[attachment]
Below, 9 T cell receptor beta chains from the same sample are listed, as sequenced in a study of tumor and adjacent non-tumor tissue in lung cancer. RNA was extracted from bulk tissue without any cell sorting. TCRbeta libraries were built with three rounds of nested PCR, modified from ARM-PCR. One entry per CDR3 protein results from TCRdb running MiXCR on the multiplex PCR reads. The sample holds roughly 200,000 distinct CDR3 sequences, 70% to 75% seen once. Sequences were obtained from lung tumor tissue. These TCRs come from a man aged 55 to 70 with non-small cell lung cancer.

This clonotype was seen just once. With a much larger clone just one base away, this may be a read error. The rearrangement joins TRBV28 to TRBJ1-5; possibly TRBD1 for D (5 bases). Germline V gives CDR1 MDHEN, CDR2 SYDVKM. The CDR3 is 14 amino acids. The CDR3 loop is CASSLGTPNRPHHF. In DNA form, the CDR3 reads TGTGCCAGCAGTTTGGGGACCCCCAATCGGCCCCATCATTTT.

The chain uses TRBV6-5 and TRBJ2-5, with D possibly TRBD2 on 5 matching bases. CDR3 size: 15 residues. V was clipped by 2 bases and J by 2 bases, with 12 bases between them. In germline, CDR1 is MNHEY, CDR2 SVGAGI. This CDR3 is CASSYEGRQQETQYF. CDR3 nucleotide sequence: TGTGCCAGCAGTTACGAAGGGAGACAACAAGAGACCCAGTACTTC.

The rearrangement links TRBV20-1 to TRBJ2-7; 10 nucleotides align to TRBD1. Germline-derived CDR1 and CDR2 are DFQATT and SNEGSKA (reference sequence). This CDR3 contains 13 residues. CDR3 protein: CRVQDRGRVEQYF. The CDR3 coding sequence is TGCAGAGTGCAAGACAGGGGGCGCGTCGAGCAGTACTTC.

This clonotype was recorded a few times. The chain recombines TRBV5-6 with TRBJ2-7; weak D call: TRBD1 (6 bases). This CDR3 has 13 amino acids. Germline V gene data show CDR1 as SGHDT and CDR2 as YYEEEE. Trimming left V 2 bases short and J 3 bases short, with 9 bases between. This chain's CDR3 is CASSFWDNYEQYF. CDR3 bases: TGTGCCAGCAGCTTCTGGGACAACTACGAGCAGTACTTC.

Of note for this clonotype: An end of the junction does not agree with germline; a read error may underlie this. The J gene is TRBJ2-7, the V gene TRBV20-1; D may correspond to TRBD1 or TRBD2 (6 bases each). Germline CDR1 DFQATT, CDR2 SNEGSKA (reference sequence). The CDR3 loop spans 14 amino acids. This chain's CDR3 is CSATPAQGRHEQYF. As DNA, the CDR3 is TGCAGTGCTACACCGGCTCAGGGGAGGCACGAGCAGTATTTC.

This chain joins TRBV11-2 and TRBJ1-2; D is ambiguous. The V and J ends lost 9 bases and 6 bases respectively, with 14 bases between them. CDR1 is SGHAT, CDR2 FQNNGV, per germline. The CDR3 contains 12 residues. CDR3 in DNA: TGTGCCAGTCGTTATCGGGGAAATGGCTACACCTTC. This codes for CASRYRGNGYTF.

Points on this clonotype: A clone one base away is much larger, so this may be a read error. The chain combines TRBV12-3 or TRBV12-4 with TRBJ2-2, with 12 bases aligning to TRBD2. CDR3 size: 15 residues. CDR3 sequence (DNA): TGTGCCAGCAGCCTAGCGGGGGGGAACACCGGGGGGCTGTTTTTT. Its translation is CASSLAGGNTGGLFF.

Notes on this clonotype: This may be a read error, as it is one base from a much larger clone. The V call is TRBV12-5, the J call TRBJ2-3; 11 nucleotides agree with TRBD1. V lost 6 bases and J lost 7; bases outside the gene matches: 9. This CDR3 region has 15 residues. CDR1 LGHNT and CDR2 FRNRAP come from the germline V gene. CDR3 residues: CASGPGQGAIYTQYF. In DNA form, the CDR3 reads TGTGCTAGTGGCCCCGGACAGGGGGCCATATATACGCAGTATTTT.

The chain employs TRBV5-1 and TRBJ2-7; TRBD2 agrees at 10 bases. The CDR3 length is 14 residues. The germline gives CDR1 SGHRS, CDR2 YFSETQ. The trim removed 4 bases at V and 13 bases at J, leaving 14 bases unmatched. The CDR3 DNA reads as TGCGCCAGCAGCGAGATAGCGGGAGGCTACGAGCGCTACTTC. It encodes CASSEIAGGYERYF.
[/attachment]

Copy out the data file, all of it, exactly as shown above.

Below, 9 T cell receptor beta chains from the same sample are listed, as sequenced in a study of tumor and adjacent non-tumor tissue in lung cancer. RNA was extracted from bulk tissue without any cell sorting. TCRbeta libraries were built with three rounds of nested PCR, modified from ARM-PCR. One entry per CDR3 protein results from TCRdb running MiXCR on the multiplex PCR reads. The sample holds roughly 200,000 distinct CDR3 sequences, 70% to 75% seen once. Sequences were obtained from lung tumor tissue. These TCRs come from a man aged 55 to 70 with non-small cell lung cancer.

This clonotype was seen just once. With a much larger clone just one base away, this may be a read error. The rearrangement joins TRBV28 to TRBJ1-5; possibly TRBD1 for D (5 bases). Germline V gives CDR1 MDHEN, CDR2 SYDVKM. The CDR3 is 14 amino acids. The CDR3 loop is CASSLGTPNRPHHF. In DNA form, the CDR3 reads TGTGCCAGCAGTTTGGGGACCCCCAATCGGCCCCATCATTTT.

The chain uses TRBV6-5 and TRBJ2-5, with D possibly TRBD2 on 5 matching bases. CDR3 size: 15 residues. V was clipped by 2 bases and J by 2 bases, with 12 bases between them. In germline, CDR1 is MNHEY, CDR2 SVGAGI. This CDR3 is CASSYEGRQQETQYF. CDR3 nucleotide sequence: TGTGCCAGCAGTTACGAAGGGAGACAACAAGAGACCCAGTACTTC.

The rearrangement links TRBV20-1 to TRBJ2-7; 10 nucleotides align to TRBD1. Germline-derived CDR1 and CDR2 are DFQATT and SNEGSKA (reference sequence). This CDR3 contains 13 residues. CDR3 protein: CRVQDRGRVEQYF. The CDR3 coding sequence is TGCAGAGTGCAAGACAGGGGGCGCGTCGAGCAGTACTTC.

This clonotype was recorded a few times. The chain recombines TRBV5-6 with TRBJ2-7; weak D call: TRBD1 (6 bases). This CDR3 has 13 amino acids. Germline V gene data show CDR1 as SGHDT and CDR2 as YYEEEE. Trimming left V 2 bases short and J 3 bases short, with 9 bases between. This chain's CDR3 is CASSFWDNYEQYF. CDR3 bases: TGTGCCAGCAGCTTCTGGGACAACTACGAGCAGTACTTC.

Of note for this clonotype: An end of the junction does not agree with germline; a read error may underlie this. The J gene is TRBJ2-7, the V gene TRBV20-1; D may correspond to TRBD1 or TRBD2 (6 bases each). Germline CDR1 DFQATT, CDR2 SNEGSKA (reference sequence). The CDR3 loop spans 14 amino acids. This chain's CDR3 is CSATPAQGRHEQYF. As DNA, the CDR3 is TGCAGTGCTACACCGGCTCAGGGGAGGCACGAGCAGTATTTC.

This chain joins TRBV11-2 and TRBJ1-2; D is ambiguous. The V and J ends lost 9 bases and 6 bases respectively, with 14 bases between them. CDR1 is SGHAT, CDR2 FQNNGV, per germline. The CDR3 contains 12 residues. CDR3 in DNA: TGTGCCAGTCGTTATCGGGGAAATGGCTACACCTTC. This codes for CASRYRGNGYTF.

Points on this clonotype: A clone one base away is much larger, so this may be a read error. The chain combines TRBV12-3 or TRBV12-4 with TRBJ2-2, with 12 bases aligning to TRBD2. CDR3 size: 15 residues. CDR3 sequence (DNA): TGTGCCAGCAGCCTAGCGGGGGGGAACACCGGGGGGCTGTTTTTT. Its translation is CASSLAGGNTGGLFF.

Notes on this clonotype: This may be a read error, as it is one base from a much larger clone. The V call is TRBV12-5, the J call TRBJ2-3; 11 nucleotides agree with TRBD1. V lost 6 bases and J lost 7; bases outside the gene matches: 9. This CDR3 region has 15 residues. CDR1 LGHNT and CDR2 FRNRAP come from the germline V gene. CDR3 residues: CASGPGQGAIYTQYF. In DNA form, the CDR3 reads TGTGCTAGTGGCCCCGGACAGGGGGCCATATATACGCAGTATTTT.

The chain employs TRBV5-1 and TRBJ2-7; TRBD2 agrees at 10 bases. The CDR3 length is 14 residues. The germline gives CDR1 SGHRS, CDR2 YFSETQ. The trim removed 4 bases at V and 13 bases at J, leaving 14 bases unmatched. The CDR3 DNA reads as TGCGCCAGCAGCGAGATAGCGGGAGGCTACGAGCGCTACTTC. It encodes CASSEIAGGYERYF.